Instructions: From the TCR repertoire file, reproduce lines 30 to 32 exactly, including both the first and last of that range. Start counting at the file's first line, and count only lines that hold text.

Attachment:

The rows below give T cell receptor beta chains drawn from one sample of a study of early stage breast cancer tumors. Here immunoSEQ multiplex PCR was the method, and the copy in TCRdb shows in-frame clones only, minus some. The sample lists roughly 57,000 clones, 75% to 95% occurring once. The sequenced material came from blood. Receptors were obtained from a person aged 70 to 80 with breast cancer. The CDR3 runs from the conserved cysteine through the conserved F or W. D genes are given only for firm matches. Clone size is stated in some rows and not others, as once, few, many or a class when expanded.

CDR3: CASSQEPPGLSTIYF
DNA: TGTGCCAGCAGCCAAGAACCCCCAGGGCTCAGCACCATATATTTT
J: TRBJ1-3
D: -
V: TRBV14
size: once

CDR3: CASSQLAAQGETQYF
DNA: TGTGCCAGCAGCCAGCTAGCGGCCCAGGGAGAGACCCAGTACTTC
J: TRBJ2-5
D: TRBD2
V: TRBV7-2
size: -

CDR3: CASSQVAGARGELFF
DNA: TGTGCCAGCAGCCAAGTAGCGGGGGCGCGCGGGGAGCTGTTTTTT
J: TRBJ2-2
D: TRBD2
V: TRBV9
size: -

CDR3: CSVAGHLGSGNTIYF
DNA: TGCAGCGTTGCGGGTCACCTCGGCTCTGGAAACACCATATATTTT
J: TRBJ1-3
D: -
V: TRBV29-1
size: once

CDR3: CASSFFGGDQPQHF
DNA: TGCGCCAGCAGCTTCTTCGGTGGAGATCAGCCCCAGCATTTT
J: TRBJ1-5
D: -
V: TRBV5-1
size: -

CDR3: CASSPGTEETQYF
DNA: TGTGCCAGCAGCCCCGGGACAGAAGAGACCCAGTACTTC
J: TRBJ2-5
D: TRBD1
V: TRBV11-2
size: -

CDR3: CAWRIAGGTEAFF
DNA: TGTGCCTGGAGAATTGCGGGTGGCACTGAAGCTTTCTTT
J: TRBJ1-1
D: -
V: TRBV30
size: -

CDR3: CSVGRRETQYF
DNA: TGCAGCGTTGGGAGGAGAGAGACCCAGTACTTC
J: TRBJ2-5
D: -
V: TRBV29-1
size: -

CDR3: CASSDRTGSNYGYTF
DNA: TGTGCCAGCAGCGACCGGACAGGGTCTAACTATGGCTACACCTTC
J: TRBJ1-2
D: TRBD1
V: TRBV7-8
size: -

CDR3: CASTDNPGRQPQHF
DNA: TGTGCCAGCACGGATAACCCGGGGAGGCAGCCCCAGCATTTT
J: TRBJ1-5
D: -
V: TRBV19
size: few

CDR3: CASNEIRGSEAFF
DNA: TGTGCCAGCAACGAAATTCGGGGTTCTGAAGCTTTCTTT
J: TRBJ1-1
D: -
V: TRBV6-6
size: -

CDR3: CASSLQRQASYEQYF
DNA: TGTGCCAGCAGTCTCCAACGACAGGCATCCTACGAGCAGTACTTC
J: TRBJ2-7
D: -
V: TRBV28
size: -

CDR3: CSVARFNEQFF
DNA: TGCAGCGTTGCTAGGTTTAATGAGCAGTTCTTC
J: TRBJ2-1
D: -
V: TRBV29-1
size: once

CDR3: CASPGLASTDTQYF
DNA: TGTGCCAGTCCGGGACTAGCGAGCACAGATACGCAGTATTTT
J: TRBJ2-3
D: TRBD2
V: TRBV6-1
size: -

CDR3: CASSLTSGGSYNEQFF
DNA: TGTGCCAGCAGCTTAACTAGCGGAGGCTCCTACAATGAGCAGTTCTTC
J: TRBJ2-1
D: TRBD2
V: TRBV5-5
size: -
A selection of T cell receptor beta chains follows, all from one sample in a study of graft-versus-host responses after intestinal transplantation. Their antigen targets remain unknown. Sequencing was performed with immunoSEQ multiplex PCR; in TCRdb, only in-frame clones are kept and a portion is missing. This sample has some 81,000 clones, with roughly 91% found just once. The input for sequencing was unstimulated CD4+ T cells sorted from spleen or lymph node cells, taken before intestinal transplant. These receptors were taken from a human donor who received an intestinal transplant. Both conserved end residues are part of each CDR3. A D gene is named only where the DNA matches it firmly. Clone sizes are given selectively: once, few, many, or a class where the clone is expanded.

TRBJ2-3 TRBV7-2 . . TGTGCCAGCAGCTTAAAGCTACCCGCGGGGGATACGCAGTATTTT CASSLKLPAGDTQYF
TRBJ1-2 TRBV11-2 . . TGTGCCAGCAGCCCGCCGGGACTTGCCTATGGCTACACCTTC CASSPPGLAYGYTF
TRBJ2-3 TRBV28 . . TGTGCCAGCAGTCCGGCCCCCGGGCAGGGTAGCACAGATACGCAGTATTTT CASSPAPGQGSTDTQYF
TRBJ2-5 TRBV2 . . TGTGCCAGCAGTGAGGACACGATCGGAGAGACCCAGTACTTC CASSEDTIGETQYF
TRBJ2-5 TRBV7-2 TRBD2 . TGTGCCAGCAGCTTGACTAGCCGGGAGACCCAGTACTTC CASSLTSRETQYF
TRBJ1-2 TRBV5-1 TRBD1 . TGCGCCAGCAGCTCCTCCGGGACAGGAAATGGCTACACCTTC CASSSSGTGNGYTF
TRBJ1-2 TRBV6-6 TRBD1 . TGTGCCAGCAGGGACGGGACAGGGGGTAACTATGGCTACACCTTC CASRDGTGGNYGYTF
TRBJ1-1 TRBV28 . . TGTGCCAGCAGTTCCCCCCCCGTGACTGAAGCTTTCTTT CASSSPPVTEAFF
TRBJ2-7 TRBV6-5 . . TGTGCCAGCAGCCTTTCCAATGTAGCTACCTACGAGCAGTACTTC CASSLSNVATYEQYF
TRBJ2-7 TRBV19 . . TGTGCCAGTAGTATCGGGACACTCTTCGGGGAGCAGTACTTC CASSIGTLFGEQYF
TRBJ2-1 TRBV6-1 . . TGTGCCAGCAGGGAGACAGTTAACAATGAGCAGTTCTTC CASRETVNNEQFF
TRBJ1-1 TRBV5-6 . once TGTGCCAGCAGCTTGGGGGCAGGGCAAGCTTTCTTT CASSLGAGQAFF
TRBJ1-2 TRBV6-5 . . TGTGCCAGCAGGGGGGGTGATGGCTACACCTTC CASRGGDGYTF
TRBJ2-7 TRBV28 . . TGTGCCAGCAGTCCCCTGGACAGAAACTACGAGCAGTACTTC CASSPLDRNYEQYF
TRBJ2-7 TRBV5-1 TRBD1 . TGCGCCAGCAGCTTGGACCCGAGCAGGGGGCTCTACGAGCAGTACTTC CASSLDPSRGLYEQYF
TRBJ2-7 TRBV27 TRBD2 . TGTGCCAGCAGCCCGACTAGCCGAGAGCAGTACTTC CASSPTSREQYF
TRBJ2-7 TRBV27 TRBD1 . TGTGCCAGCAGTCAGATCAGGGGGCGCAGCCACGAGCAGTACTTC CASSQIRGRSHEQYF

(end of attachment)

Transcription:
V: TRBV5-1
size: -

CDR3: CASSPGTEETQYF